“No one can say with 100-percent certainty that anything in the piece did or did not happen,” Shvarts said, adding that she does not know whether she was ever pregnant. “The nature of the piece is that it did not consist of certainties.”
Well, that is not quite accurate. Certainly, the whole idea of the “piece” was morally repellent. Certainly, Yale’s response was a masterpiece of evasion. “Had these acts been real,” their statement continued, “they would have violated basic ethical standards and raised serious mental and physical health concerns.” You don’t say? Here’s a question: what action would Yale be prepared to take if it turns out that Shvarts has “violated” the above mentioned “basic ethical standards”? And what, by the way, was the standard being violated? I wonder, for example, whether the Yale spokesman would say that abortion itself violated a basic ethical standard? Or maybe the violation requires first deliberately impregnating oneself? (But why would that affect the “basic ethical standard” involved?) Or maybe it was videotaping the performance that was the problem?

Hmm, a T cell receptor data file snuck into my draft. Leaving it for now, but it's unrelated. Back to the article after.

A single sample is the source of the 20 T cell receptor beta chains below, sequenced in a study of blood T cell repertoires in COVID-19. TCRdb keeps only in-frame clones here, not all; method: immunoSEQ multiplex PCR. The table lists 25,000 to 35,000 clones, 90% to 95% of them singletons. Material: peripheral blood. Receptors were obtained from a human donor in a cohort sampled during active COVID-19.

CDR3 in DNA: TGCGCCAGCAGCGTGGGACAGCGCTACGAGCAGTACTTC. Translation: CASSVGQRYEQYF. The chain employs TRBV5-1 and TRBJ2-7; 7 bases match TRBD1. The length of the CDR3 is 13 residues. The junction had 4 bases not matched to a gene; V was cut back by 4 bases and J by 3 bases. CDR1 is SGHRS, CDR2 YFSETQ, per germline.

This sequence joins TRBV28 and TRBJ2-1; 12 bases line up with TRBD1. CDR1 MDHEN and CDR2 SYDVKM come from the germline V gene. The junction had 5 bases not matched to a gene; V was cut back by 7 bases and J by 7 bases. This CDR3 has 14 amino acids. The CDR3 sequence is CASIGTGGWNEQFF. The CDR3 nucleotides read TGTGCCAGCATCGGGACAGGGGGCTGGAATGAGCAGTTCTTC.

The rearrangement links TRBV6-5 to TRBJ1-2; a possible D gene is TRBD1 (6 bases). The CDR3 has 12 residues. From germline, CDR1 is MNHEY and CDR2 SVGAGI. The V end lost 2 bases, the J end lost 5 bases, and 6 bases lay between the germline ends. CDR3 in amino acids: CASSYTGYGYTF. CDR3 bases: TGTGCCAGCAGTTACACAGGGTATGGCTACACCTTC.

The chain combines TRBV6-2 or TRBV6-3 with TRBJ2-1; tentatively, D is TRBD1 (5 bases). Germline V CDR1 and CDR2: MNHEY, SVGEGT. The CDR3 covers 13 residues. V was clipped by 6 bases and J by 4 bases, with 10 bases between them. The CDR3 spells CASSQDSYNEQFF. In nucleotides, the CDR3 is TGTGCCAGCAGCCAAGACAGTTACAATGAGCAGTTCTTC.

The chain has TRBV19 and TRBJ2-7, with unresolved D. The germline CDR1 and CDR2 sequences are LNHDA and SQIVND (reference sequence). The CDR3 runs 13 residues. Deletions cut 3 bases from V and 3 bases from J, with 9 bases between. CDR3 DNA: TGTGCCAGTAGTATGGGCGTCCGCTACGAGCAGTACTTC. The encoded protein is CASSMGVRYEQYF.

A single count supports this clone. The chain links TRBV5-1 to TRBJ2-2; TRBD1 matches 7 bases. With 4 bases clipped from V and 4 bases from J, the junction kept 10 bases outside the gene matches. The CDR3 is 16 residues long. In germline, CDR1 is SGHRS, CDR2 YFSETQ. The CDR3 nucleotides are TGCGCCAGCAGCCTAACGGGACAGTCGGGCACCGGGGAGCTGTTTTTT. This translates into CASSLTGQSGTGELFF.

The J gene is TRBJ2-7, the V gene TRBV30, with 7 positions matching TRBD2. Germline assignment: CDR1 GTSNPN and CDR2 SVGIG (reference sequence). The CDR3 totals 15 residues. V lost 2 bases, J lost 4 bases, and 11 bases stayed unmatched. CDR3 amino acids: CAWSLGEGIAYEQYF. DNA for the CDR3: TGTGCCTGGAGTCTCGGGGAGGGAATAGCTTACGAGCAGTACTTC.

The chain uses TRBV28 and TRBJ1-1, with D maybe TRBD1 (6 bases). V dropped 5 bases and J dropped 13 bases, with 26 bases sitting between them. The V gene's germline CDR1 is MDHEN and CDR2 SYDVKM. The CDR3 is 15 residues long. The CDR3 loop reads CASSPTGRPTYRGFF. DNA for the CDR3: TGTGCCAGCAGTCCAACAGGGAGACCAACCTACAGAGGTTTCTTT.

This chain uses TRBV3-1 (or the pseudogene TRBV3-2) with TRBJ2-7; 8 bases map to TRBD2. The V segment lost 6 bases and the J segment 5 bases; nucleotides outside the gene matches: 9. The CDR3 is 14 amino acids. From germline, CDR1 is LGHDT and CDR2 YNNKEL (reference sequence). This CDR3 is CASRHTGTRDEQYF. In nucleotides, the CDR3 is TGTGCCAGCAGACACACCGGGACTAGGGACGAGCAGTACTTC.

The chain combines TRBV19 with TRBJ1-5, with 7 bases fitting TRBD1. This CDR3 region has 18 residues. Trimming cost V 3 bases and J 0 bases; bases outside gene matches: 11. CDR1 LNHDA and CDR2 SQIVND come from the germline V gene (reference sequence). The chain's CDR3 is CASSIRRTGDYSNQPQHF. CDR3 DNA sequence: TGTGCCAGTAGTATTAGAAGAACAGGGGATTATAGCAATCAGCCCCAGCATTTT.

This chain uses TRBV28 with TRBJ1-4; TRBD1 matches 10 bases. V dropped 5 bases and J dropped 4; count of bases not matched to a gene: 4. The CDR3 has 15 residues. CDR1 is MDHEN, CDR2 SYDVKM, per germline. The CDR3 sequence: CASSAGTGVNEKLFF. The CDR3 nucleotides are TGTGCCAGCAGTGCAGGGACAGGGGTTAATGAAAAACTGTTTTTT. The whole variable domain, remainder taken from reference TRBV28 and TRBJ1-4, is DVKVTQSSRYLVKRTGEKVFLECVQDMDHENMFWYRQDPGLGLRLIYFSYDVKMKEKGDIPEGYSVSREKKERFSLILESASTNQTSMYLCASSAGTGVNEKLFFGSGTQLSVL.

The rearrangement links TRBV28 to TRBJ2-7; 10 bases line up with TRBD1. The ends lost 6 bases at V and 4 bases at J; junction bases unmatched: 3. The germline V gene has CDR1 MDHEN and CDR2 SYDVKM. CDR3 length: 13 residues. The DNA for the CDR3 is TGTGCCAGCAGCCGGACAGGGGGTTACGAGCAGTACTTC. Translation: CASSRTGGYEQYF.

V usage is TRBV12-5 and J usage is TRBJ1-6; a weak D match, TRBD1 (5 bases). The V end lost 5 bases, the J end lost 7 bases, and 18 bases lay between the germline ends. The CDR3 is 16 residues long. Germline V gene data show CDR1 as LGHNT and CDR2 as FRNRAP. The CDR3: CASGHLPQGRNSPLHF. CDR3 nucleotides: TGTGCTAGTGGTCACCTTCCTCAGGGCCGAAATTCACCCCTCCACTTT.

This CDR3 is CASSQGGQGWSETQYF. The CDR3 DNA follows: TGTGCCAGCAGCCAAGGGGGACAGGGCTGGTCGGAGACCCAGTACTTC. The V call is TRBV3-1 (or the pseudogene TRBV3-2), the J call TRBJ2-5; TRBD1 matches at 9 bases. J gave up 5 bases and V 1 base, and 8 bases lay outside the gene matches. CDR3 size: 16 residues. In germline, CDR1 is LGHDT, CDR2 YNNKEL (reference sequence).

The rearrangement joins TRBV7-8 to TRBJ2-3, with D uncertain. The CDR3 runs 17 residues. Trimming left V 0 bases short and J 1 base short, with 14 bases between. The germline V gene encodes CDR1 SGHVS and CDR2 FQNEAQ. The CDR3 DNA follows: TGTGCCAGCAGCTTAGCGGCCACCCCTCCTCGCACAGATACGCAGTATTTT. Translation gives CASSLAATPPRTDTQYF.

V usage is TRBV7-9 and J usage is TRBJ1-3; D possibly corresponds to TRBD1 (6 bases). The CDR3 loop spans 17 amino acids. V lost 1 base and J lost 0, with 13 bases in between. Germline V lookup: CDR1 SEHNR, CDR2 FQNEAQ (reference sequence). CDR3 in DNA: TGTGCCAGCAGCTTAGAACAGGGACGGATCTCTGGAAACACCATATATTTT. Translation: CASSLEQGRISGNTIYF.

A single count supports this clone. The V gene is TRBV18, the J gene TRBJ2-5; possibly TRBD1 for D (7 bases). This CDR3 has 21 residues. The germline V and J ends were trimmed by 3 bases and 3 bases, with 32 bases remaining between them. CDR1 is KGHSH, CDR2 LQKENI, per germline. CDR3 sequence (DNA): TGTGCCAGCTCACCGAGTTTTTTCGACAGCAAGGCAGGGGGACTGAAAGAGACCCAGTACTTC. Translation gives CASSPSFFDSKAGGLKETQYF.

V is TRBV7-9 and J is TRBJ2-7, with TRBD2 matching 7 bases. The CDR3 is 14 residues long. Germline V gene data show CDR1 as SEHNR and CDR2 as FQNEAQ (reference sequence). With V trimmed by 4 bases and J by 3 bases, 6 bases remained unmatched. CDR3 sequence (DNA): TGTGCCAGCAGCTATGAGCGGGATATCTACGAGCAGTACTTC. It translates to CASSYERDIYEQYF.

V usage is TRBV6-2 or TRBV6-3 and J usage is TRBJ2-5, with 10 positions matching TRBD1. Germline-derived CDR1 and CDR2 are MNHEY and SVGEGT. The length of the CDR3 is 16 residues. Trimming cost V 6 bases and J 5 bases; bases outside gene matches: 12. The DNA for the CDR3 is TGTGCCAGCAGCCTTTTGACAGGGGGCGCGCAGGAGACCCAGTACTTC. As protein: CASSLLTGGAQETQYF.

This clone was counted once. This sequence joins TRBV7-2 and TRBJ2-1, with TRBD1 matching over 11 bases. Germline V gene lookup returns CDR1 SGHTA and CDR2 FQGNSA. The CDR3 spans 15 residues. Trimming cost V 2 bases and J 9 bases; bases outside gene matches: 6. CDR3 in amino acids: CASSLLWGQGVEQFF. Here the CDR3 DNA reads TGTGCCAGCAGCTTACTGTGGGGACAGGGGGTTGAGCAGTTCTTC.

I know that in the universe occupied by Ivy League academics, the spectacle of a woman repeatedly inseminating herself, quaffing abortifacient drugs (“herbal”ones, though: we’re all organic environmentalists here), and then video taping the resultant mess poses a problem. I mean, in that universe there really are basic ethical standards: Thou shalt not smoke, for example. Thou shalt not support support the war in Iraq. Thou shalt not vote Republican. There really are some things that are beyond the pale.
But when it comes to “art”: oh, that’s a tricky one. Shvarts “is an artist and has the right to express herself through performance art,” the Yale spokeswoman said. But doesn’t it depend on the nature of the performance?
Today’s Yale Daily News has some details:
[W]hile some news stories late Thursday dismissed Shvarts’s exhibition as a wholesale hoax, the Davenport senior showed elements of her planned exhibition to News reporters, including footage from tapes she plans to play at the exhibit. The tapes depict Shvarts, sometimes naked, sometimes clothed, alone in a shower stall bleeding into a cup. It was all part of a project that Shvarts said had the backing of the dean of her residential college and at least two faculty members within the School of Art.